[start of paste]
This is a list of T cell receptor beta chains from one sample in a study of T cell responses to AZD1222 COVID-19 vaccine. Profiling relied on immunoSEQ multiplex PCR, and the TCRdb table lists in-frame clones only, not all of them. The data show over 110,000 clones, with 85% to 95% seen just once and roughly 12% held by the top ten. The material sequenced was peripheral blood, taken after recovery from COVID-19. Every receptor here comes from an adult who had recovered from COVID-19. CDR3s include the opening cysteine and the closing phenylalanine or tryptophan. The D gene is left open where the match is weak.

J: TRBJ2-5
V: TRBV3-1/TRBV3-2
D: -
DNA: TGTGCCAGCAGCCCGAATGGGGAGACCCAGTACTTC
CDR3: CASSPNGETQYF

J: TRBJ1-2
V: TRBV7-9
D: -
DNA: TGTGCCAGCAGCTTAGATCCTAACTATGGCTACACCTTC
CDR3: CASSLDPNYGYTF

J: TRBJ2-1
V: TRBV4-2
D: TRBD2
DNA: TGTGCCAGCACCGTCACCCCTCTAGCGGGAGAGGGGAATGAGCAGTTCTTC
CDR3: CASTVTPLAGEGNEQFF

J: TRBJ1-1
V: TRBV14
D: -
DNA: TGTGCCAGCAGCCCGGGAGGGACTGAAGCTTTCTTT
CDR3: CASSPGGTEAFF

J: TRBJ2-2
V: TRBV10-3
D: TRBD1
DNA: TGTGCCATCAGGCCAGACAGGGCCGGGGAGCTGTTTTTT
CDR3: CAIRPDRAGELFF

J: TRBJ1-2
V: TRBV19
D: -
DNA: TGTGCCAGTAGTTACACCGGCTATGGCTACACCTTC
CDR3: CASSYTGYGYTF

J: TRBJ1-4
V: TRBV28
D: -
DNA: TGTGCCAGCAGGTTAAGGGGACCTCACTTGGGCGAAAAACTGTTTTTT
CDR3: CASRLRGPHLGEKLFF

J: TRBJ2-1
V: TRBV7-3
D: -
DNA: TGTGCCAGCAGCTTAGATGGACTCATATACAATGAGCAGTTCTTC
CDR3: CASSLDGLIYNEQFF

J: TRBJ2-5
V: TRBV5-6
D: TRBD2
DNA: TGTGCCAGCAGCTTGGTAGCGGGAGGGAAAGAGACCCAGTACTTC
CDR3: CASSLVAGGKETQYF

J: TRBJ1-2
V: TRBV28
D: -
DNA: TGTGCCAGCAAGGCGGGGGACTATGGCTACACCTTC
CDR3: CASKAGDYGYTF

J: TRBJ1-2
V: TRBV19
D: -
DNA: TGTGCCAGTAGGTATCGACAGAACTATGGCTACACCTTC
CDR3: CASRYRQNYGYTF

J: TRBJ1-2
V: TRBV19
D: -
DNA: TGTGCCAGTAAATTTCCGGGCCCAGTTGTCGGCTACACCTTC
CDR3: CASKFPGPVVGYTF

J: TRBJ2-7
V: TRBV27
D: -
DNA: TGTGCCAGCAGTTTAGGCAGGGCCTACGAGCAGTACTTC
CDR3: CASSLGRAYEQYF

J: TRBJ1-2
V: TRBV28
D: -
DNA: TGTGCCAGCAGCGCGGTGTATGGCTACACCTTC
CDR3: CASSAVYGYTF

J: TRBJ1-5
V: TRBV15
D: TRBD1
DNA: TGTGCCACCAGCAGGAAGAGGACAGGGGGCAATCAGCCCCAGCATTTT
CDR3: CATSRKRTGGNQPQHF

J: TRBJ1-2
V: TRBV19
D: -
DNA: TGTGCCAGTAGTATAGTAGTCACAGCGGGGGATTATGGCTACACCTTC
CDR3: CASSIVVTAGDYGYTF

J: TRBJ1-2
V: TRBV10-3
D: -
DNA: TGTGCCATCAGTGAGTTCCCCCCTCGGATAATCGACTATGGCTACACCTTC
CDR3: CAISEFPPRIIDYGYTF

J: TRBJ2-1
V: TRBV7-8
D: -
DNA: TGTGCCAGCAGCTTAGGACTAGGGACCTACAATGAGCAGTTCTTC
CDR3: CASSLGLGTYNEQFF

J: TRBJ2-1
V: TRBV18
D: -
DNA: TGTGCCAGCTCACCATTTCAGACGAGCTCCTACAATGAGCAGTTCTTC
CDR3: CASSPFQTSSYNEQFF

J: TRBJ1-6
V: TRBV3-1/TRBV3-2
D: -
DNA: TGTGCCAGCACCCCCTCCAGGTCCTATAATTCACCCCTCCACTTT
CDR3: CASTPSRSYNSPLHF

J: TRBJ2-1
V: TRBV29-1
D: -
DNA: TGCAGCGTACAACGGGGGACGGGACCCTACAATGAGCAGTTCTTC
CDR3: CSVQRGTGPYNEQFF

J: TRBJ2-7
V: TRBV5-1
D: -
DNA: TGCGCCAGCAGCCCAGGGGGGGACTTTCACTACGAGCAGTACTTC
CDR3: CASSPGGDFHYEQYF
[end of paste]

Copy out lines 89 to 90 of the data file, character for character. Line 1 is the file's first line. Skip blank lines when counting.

D: -
DNA: TGTGCCAGCAGCTTAGGACTAGGGACCTACAATGAGCAGTTCTTC